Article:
If you’re going to play shooting games using Sony's motion-sensing controller, I’d strongly recommend considering the new PlayStation Move Sharp Shooter. It's among the most impressive light-gun peripherals I’ve ever tried.
Designed in conjunction with Guerrilla Games to resemble the LS57 submachine gun found in the recently released Killzone 3 (watch for our review in this weekend’s paper), the Sharp Shooter is a nearly life-sized rifle made of grey and orange plastic—so that no one would confuse it with a real weapon—with an extendable stock, pump-action reloading, and a mount for scopes which may eventually be released on their own or in conjunction with other games.
I’ve never held a real automatic weapon, but I imagine it would feel vaguely like the Sharp Shooter. With a PlayStation Move wand snapped into the barrel and a Navigation controller slotted into the front handle, it has a nice heft—though my arms got tired hoisting it up during longer play sessions.
What’s more, its design includes a wide variety of digitally mapped controls placed in intuitive locations. Square and triangle buttons are located just above the trigger on the side of the firing chamber and in easy reach of the player's forefinger. The Move button--which I imagine will be programmed to function as a secondary firing button in upcoming games--sits under the trigger on the grip, right under the middle finger, while a three-tiered firing rate switch is located just above the thumb rest. These controls are duplicated on both sides of the gun to accomodate lefties and righties.
Up front, the player’s steadying hand can grip either the inserted navigation controller, providing easy access to its triggers and buttons, or the barrel. Either way, you can pump to reload, assuming the game’s control scheme supports this movement.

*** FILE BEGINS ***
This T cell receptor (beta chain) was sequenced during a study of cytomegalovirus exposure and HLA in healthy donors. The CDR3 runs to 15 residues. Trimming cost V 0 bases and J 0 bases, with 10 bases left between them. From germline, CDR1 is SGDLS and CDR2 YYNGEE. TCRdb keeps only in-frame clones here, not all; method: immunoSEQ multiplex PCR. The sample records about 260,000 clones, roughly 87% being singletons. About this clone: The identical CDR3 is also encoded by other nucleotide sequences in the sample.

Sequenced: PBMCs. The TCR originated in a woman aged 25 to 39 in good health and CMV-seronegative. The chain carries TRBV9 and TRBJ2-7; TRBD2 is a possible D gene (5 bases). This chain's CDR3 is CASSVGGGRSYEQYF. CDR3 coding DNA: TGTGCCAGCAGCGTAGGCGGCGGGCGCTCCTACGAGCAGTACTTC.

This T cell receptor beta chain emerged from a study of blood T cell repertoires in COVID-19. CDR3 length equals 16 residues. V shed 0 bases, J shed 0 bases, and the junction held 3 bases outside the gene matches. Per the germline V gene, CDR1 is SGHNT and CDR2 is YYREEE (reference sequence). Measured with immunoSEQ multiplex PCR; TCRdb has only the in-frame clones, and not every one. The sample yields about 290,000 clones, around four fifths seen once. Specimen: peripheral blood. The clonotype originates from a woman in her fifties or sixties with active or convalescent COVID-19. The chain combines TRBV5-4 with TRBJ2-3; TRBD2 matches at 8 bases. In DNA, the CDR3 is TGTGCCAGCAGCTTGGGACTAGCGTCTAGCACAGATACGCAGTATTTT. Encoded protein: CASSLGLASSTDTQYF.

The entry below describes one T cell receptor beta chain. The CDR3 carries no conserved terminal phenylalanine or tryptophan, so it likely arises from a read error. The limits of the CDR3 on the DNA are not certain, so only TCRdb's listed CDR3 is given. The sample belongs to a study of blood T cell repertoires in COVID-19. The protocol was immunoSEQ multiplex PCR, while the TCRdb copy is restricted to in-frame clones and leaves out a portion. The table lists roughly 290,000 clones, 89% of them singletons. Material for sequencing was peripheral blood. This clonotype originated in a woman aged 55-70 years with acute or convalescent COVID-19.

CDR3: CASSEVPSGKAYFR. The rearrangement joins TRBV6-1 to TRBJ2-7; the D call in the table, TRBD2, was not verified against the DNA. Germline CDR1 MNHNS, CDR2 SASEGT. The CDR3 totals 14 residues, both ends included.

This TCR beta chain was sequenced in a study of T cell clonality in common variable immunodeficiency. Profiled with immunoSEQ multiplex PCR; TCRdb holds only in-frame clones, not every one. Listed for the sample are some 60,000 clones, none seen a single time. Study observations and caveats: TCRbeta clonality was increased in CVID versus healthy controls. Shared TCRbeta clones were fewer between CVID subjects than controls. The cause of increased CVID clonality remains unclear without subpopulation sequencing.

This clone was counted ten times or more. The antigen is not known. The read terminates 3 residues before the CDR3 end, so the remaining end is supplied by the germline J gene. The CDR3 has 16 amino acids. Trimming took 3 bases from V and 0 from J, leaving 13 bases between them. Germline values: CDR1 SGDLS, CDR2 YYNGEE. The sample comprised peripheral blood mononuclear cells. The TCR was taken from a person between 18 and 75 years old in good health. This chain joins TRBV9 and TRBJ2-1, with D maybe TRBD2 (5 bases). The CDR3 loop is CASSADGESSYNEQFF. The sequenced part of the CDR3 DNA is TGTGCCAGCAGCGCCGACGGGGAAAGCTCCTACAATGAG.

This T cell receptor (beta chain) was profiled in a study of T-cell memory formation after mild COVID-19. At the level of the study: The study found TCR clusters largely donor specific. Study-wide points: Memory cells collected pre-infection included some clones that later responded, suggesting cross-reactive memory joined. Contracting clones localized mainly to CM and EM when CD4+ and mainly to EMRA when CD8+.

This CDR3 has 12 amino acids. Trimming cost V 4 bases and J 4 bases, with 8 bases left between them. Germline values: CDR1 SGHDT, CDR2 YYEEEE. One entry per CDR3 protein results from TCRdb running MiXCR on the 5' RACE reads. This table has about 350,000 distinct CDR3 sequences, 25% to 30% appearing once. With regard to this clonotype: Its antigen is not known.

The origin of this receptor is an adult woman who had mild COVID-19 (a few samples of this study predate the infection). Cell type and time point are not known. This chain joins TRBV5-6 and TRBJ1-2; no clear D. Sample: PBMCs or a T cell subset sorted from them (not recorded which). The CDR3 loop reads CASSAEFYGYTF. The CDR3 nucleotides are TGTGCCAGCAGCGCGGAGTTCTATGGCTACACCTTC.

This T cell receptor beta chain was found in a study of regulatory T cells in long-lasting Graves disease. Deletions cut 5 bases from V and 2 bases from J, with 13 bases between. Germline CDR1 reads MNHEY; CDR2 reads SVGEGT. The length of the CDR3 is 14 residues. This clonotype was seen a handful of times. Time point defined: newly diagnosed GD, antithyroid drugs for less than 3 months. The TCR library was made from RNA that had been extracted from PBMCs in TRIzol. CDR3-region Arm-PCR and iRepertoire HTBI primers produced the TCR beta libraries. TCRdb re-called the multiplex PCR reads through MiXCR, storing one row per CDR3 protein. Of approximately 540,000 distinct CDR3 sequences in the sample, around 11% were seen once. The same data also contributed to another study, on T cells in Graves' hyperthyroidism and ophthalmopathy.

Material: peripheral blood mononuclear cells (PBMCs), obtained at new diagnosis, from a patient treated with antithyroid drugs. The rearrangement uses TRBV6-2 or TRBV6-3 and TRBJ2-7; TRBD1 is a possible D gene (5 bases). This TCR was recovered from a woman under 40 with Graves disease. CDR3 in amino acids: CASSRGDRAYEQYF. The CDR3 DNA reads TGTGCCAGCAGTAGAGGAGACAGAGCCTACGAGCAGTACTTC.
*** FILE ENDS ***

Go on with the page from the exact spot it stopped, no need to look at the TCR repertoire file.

The PlayStation Move wand is used primarily for aiming. The face controls have been left uncovered, but interacting with them in the heat of battle would require repositioning your grip, making it rather impractical. However, there are plenty of buttons located elsewhere on the gun and on the Navigation controller. Control assignment shouldn’t be an issue.
As well designed as the Sharp Shooter is, it’s unlikely to become my preferred method of interface for standard first-person shooters. I used it through several missions in Killzone 3, and while it was undeniably fun to wield I found it hampered my speed and accuracy just a little too much for my liking. Guerrilla Games offers plenty of tuning and assist options, but the assists either feel like cheats--like locking onto enemies with the tap of a button--or just didn’t do enough to compensate for the awkwardness of controlling the camera with the nose of the rifle.
That said, it’s ideal for on-rails shooters like, say, Dead Space: Extraction. The Shoot , one of my favourite PlayStation Move games, was also made more compelling with the Sharp Shooter even though it wasn’t designed with the rifle add-on in mind (I encountered a few awkward scenarios, like quick-drawing from the hip).
Priced at $40, the Sharp Shooter is affordable. However, keep in mind you’ll also need the PlayStation Move wand, PlayStation Eye, and a Navigation controller, which will run an extra $120 in total. It’s not the sort of peripheral worth picking up for a single game, but it’s a no-brainer for players who fancy mixing motion controls with their shooters as often as possible.